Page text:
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Assembly return a ‘special day’ for Northern Ireland

The events at Stormont today have been described as a “special day for the people of Northern Ireland” as devolved government was restored after two years of suspension.

Sinn Féin vice president Michelle O’Neill made history when she was confirmed as the first nationalist or republican First Minister.

She will serve alongside DUP MLA Emma Little-Pengelly as deputy First Minister.

Former DUP leader Edwin Poots was elected as the new Assembly Speaker.

President Michael D Higgins said the reactivation of the Assembly “will be welcomed by all those who wish to see an effective system of power-sharing”.

He also praised the first speeches by Ms O’Neill and Ms Little-Pengelly in their new roles as “impressive in their inclusion and warmth”.

“The speeches of both the First Minister and the deputy First Minister were most impressive in their inclusion, warmth and their wish to get to grips with all of the important practical tasks that they will face,” he said.

“This obvious shared desire to work together offers the best of prospects for the institutions to serve all of the people and to meet their differing needs.

“I wish the First Minister, deputy First Minister and their Ministers well in their new roles in the work that lies ahead of them as we look ahead to the full restoration of all of the institutions of devolved government.”

The DUP’s Edwin Poots is the new Speaker of the NI Assembly

‘Heartfelt congratulations’

Taoiseach Leo Varadkar offered his “heartfelt congratulations” to the new First Minister Michelle O’Neill and the Deputy First Minister Emma Little-Pengelly on their election.

Speaking at Government Buildings, Mr Varadkar said: “It’s really good to see the Assembly and Executive functioning again. I really want to see the Good Friday Agreement work for everyone on the island.”

He said he looked forward to “an early meeting of the North-South Ministerial Council, so we can talk about those North-South issues that are important to all of us, like agriculture food safety and tourism”.

The Taoiseach said: “I believe that the new Executive and new Assembly can last. Certainly, as far as we’re involved, the Irish Government will do everything we can to make sure that the new First Minister and new Deputy First Minister, and their teams, get a fair wind and get our support and I look forward to meeting with them soon and working with them.”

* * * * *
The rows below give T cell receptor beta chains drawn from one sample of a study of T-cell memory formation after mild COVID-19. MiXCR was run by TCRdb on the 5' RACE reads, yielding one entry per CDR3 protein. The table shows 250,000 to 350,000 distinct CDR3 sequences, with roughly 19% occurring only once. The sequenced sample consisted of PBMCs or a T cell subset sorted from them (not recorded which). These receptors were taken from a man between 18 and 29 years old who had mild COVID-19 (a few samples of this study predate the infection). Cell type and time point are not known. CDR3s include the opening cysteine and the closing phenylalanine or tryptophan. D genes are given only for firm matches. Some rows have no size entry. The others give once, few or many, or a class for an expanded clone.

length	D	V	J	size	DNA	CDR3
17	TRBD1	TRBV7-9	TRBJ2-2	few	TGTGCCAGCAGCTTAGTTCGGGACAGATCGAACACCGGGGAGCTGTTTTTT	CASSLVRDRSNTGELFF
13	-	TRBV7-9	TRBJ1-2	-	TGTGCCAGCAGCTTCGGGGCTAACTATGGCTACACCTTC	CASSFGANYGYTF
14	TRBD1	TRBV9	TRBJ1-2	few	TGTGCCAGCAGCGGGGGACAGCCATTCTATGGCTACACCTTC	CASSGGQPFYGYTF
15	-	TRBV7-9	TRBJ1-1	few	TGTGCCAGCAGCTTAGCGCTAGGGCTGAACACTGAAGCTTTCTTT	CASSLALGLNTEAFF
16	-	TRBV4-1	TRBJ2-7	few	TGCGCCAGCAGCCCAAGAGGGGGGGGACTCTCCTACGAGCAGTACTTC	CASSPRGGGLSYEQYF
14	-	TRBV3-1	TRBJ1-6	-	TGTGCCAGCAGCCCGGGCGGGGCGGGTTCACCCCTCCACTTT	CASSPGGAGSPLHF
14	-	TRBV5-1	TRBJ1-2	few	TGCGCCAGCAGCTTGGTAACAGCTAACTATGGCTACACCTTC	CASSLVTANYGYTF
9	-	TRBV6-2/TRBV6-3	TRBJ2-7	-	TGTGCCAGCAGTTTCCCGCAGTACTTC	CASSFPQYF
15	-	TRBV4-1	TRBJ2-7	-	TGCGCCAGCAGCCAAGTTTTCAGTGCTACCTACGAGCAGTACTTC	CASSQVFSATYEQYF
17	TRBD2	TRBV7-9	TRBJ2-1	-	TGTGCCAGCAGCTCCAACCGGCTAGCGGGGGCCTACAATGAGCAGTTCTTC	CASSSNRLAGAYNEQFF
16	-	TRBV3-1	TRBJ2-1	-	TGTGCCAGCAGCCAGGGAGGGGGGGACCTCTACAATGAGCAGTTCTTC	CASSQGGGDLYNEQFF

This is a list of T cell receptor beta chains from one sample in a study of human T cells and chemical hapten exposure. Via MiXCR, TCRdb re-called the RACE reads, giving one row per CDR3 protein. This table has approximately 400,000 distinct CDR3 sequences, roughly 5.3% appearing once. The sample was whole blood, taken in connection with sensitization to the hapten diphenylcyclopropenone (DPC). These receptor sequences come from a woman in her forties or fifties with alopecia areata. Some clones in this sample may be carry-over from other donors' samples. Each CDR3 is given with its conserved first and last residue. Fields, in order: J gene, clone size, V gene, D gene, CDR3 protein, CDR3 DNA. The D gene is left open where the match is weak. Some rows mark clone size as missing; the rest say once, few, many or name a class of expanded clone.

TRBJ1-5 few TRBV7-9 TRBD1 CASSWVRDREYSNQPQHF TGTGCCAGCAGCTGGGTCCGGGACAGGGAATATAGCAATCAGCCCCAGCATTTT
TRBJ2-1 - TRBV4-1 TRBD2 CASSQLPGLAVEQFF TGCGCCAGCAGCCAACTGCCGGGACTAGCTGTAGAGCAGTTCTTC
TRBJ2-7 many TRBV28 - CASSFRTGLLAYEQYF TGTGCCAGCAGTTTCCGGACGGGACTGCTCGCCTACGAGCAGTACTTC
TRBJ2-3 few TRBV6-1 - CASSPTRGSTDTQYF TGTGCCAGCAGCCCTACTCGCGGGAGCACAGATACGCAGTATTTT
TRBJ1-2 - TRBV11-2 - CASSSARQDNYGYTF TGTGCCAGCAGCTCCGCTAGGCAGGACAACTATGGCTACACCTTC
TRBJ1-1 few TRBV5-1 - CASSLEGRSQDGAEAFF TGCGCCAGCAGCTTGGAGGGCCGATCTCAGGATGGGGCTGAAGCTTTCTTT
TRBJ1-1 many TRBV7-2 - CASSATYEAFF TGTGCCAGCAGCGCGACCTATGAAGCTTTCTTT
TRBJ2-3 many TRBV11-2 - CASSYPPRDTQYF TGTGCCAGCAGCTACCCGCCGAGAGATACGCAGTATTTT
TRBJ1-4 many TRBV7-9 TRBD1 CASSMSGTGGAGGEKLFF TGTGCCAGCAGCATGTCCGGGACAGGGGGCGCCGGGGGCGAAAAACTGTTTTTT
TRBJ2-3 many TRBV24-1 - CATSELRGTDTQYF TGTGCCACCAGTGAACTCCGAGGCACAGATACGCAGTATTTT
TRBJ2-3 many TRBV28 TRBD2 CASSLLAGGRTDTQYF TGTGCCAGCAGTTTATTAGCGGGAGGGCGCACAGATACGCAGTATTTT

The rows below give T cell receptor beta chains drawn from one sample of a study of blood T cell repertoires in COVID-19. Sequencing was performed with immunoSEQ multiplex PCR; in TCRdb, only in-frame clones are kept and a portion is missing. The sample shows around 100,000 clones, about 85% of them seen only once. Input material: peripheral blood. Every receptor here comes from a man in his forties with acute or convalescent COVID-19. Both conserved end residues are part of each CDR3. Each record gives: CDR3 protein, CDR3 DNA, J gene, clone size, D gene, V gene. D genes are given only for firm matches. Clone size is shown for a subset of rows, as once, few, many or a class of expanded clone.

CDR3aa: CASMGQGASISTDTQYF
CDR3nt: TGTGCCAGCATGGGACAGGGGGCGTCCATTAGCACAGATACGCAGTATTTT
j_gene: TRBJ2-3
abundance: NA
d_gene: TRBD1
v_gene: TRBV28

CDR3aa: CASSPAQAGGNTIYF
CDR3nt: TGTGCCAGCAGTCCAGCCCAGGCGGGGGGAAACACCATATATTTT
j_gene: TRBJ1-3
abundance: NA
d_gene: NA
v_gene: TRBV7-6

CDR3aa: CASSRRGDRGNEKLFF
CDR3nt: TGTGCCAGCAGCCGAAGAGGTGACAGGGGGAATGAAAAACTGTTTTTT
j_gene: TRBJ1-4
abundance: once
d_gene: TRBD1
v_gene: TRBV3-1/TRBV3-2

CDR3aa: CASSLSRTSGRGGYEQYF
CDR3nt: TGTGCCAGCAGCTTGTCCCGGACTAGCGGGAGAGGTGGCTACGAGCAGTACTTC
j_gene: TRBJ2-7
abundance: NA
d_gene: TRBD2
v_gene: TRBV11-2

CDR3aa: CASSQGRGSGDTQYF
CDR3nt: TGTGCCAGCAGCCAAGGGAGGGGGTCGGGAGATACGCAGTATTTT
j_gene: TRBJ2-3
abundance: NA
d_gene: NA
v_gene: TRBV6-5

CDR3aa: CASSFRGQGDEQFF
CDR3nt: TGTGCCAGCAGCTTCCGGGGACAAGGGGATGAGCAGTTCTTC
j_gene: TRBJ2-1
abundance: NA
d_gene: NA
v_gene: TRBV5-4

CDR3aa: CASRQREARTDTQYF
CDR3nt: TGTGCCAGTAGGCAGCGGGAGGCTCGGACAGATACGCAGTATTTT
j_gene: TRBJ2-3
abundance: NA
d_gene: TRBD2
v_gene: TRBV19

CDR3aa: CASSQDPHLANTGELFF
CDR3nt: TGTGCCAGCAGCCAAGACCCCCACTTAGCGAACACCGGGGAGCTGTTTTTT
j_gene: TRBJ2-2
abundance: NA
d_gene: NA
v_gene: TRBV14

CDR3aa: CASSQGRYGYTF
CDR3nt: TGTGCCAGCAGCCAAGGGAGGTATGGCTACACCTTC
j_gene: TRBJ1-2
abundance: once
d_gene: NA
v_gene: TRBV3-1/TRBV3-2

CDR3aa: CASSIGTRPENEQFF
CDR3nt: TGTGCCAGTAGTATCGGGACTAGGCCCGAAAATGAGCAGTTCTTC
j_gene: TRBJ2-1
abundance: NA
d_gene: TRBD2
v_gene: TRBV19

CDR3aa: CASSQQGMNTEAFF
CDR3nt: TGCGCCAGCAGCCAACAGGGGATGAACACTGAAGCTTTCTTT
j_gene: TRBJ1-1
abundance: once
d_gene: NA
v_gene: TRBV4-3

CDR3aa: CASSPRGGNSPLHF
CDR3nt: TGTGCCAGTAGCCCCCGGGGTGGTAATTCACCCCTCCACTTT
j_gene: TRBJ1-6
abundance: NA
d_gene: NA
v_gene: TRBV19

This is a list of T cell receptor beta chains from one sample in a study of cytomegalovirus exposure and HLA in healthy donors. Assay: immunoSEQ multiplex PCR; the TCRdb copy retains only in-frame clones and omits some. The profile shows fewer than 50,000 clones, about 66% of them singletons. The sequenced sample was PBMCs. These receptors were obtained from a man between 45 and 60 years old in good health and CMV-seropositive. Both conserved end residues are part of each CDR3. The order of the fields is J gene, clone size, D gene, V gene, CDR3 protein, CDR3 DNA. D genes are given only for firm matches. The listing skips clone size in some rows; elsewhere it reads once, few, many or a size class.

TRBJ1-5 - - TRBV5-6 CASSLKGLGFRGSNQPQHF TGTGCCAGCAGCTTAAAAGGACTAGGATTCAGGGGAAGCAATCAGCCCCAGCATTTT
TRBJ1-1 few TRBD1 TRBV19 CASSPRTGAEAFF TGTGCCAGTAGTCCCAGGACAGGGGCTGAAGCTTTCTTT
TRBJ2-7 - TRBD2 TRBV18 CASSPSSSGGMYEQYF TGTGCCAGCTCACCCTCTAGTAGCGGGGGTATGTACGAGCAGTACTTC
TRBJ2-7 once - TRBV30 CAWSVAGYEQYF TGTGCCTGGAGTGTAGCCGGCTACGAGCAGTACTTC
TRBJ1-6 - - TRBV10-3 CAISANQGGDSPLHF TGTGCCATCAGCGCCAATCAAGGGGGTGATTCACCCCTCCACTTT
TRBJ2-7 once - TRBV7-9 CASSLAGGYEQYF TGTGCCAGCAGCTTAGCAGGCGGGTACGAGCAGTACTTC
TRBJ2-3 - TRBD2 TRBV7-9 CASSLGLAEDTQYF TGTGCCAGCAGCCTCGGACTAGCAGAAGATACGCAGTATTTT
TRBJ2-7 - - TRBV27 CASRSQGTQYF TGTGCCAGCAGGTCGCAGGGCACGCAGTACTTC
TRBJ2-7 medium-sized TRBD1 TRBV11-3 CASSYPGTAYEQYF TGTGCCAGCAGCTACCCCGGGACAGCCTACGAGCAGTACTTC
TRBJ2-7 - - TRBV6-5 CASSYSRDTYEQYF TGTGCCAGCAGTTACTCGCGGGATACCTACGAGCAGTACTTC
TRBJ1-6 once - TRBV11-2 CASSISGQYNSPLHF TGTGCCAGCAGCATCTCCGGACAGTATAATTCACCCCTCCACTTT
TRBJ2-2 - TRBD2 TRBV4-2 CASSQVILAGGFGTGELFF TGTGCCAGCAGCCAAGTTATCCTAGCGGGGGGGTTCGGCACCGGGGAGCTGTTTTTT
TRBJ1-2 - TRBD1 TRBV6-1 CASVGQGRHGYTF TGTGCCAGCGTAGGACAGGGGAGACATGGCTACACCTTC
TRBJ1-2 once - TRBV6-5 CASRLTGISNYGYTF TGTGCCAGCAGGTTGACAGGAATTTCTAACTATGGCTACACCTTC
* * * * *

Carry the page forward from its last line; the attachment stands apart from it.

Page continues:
Asked about possible difficulties re-establishing the North-South Ministerial Council, Mr Varadkar replied: “We have no dates set, as yet, for the first meeting of the new North-South Ministerial Council, but the Good Friday Agreement is a package. It’s about the Assembly and Executive power-sharing in the North. It’s about North-South bodies. It’s also about the East-West relationship. So for it to work, it has to work in the round.”

‘A number of real challenges’

Tánaiste and Minister for Foreign Affairs Micheál Martin said he looks forward to working with all the new ministers.

But he said Northern Ireland “faces a number of real challenges”.

“While the last few weeks and months have focused on restoring the Assembly and Executive, the hard work now begins in earnest,” he said.

“Northern Ireland faces a number of real challenges.

“An Executive working collectively – and prioritising real, everyday needs over questions of identity – can meet these challenges.

“The Government stands ready to support the work of the Executive and to work in partnership with the British Government in this.”

The Tanaiste also said he looks forward to an “early meeting of the North-South Ministerial Council (NSMC).

“The NSMC will play a key role in the period ahead in making sure that we make the most of shared opportunities, including supporting the all-island economy, which continues to be a source of prosperity, growth, and livelihoods for many from all communities across this island,” he said.

“Northern Ireland’s unique position as part of the UK internal market while, at the same time, having unique access to the EU’s single market of nearly 450 million people provides a solid opportunity for growth.

“It will now be for the Executive and Assembly to ensure that Northern Ireland can prosper and grow using these unrivalled opportunities.”

NI Secretary Chris Heaton-Harris (C) said a £3.3 billion financial package was no available

‘Democracy restored’

The Northern Ireland Secretary of State has said that democracy has been restored in Northern Ireland.

Speaking in the Great Hall at Stormont following the appointments of a First and Deputy First Minister, Chris Heaton-Harris said today was a “historic moment”.

He said it was a great day for everybody in Northern Ireland, for businesses, for people and for public services.

Mr Heaton-Harris said he was “extremely confident” that this government would be “sustainable in the very long term”.

He said the £3.3 billion financial package previously offered was now available.

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